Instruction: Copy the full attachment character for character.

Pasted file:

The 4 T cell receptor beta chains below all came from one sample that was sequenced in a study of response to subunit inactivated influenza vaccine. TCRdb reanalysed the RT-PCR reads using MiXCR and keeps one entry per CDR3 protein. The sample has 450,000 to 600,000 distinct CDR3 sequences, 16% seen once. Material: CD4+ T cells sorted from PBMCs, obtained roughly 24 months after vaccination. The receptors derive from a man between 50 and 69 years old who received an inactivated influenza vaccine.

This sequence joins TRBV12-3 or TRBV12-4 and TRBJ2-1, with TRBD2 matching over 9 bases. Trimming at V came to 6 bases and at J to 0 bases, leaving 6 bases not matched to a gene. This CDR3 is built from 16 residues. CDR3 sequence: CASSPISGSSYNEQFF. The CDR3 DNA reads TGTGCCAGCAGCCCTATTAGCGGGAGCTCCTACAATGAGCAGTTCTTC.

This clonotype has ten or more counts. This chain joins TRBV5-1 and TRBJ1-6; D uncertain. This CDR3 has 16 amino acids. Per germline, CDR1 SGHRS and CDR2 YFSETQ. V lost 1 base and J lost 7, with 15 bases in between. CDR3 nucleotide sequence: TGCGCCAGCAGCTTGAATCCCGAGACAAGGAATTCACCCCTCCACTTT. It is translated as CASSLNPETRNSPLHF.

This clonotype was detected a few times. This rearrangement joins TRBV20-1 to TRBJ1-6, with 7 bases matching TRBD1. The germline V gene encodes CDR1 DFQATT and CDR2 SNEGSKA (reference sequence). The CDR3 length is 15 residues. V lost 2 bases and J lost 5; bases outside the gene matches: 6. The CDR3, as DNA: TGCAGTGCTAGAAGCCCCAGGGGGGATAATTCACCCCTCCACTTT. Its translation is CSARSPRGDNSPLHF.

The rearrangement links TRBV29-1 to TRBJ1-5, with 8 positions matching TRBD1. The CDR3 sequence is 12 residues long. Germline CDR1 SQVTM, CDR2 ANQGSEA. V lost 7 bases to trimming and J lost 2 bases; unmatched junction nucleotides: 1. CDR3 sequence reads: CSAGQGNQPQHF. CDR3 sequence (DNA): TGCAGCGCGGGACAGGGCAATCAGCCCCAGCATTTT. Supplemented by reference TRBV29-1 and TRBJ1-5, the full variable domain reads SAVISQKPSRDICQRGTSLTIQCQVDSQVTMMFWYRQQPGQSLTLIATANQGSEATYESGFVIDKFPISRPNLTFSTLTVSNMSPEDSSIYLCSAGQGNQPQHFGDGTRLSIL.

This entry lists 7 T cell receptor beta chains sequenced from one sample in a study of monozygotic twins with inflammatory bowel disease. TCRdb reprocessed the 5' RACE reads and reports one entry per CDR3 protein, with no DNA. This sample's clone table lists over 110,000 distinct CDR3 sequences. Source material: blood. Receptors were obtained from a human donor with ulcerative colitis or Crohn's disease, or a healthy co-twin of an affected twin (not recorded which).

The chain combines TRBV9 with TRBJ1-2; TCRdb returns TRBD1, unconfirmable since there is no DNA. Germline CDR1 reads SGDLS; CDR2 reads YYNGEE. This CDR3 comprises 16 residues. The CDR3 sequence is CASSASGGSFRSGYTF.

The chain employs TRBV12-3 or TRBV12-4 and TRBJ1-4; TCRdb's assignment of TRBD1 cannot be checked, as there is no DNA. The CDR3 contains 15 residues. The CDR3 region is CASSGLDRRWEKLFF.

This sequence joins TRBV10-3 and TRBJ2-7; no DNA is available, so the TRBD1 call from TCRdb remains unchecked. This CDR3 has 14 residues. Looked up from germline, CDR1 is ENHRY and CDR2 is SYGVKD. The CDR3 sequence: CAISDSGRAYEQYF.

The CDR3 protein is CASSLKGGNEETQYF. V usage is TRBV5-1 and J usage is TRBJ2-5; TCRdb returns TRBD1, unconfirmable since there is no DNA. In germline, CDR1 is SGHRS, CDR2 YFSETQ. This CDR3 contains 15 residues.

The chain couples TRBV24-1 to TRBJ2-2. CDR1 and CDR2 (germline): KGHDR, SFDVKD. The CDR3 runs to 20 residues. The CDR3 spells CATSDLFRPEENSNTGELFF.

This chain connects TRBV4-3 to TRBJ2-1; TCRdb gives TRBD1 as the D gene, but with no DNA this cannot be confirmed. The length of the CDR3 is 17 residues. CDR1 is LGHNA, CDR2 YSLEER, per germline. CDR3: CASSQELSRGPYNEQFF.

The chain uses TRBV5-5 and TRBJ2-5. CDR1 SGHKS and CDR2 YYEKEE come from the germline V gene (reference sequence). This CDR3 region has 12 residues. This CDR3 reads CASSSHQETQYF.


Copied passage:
The 4 T cell receptor beta chains below all came from one sample that was sequenced in a study of response to subunit inactivated influenza vaccine. TCRdb reanalysed the RT-PCR reads using MiXCR and keeps one entry per CDR3 protein. The sample has 450,000 to 600,000 distinct CDR3 sequences, 16% seen once. Material: CD4+ T cells sorted from PBMCs, obtained roughly 24 months after vaccination. The receptors derive from a man between 50 and 69 years old who received an inactivated influenza vaccine.

This sequence joins TRBV12-3 or TRBV12-4 and TRBJ2-1, with TRBD2 matching over 9 bases. Trimming at V came to 6 bases and at J to 0 bases, leaving 6 bases not matched to a gene. This CDR3 is built from 16 residues. CDR3 sequence: CASSPISGSSYNEQFF. The CDR3 DNA reads TGTGCCAGCAGCCCTATTAGCGGGAGCTCCTACAATGAGCAGTTCTTC.

This clonotype has ten or more counts. This chain joins TRBV5-1 and TRBJ1-6; D uncertain. This CDR3 has 16 amino acids. Per germline, CDR1 SGHRS and CDR2 YFSETQ. V lost 1 base and J lost 7, with 15 bases in between. CDR3 nucleotide sequence: TGCGCCAGCAGCTTGAATCCCGAGACAAGGAATTCACCCCTCCACTTT. It is translated as CASSLNPETRNSPLHF.

This clonotype was detected a few times. This rearrangement joins TRBV20-1 to TRBJ1-6, with 7 bases matching TRBD1. The germline V gene encodes CDR1 DFQATT and CDR2 SNEGSKA (reference sequence). The CDR3 length is 15 residues. V lost 2 bases and J lost 5; bases outside the gene matches: 6. The CDR3, as DNA: TGCAGTGCTAGAAGCCCCAGGGGGGATAATTCACCCCTCCACTTT. Its translation is CSARSPRGDNSPLHF.

The rearrangement links TRBV29-1 to TRBJ1-5, with 8 positions matching TRBD1. The CDR3 sequence is 12 residues long. Germline CDR1 SQVTM, CDR2 ANQGSEA. V lost 7 bases to trimming and J lost 2 bases; unmatched junction nucleotides: 1. CDR3 sequence reads: CSAGQGNQPQHF. CDR3 sequence (DNA): TGCAGCGCGGGACAGGGCAATCAGCCCCAGCATTTT. Supplemented by reference TRBV29-1 and TRBJ1-5, the full variable domain reads SAVISQKPSRDICQRGTSLTIQCQVDSQVTMMFWYRQQPGQSLTLIATANQGSEATYESGFVIDKFPISRPNLTFSTLTVSNMSPEDSSIYLCSAGQGNQPQHFGDGTRLSIL.

This entry lists 7 T cell receptor beta chains sequenced from one sample in a study of monozygotic twins with inflammatory bowel disease. TCRdb reprocessed the 5' RACE reads and reports one entry per CDR3 protein, with no DNA. This sample's clone table lists over 110,000 distinct CDR3 sequences. Source material: blood. Receptors were obtained from a human donor with ulcerative colitis or Crohn's disease, or a healthy co-twin of an affected twin (not recorded which).

The chain combines TRBV9 with TRBJ1-2; TCRdb returns TRBD1, unconfirmable since there is no DNA. Germline CDR1 reads SGDLS; CDR2 reads YYNGEE. This CDR3 comprises 16 residues. The CDR3 sequence is CASSASGGSFRSGYTF.

The chain employs TRBV12-3 or TRBV12-4 and TRBJ1-4; TCRdb's assignment of TRBD1 cannot be checked, as there is no DNA. The CDR3 contains 15 residues. The CDR3 region is CASSGLDRRWEKLFF.

This sequence joins TRBV10-3 and TRBJ2-7; no DNA is available, so the TRBD1 call from TCRdb remains unchecked. This CDR3 has 14 residues. Looked up from germline, CDR1 is ENHRY and CDR2 is SYGVKD. The CDR3 sequence: CAISDSGRAYEQYF.

The CDR3 protein is CASSLKGGNEETQYF. V usage is TRBV5-1 and J usage is TRBJ2-5; TCRdb returns TRBD1, unconfirmable since there is no DNA. In germline, CDR1 is SGHRS, CDR2 YFSETQ. This CDR3 contains 15 residues.

The chain couples TRBV24-1 to TRBJ2-2. CDR1 and CDR2 (germline): KGHDR, SFDVKD. The CDR3 runs to 20 residues. The CDR3 spells CATSDLFRPEENSNTGELFF.

This chain connects TRBV4-3 to TRBJ2-1; TCRdb gives TRBD1 as the D gene, but with no DNA this cannot be confirmed. The length of the CDR3 is 17 residues. CDR1 is LGHNA, CDR2 YSLEER, per germline. CDR3: CASSQELSRGPYNEQFF.

The chain uses TRBV5-5 and TRBJ2-5. CDR1 SGHKS and CDR2 YYEKEE come from the germline V gene (reference sequence). This CDR3 region has 12 residues. This CDR3 reads CASSSHQETQYF.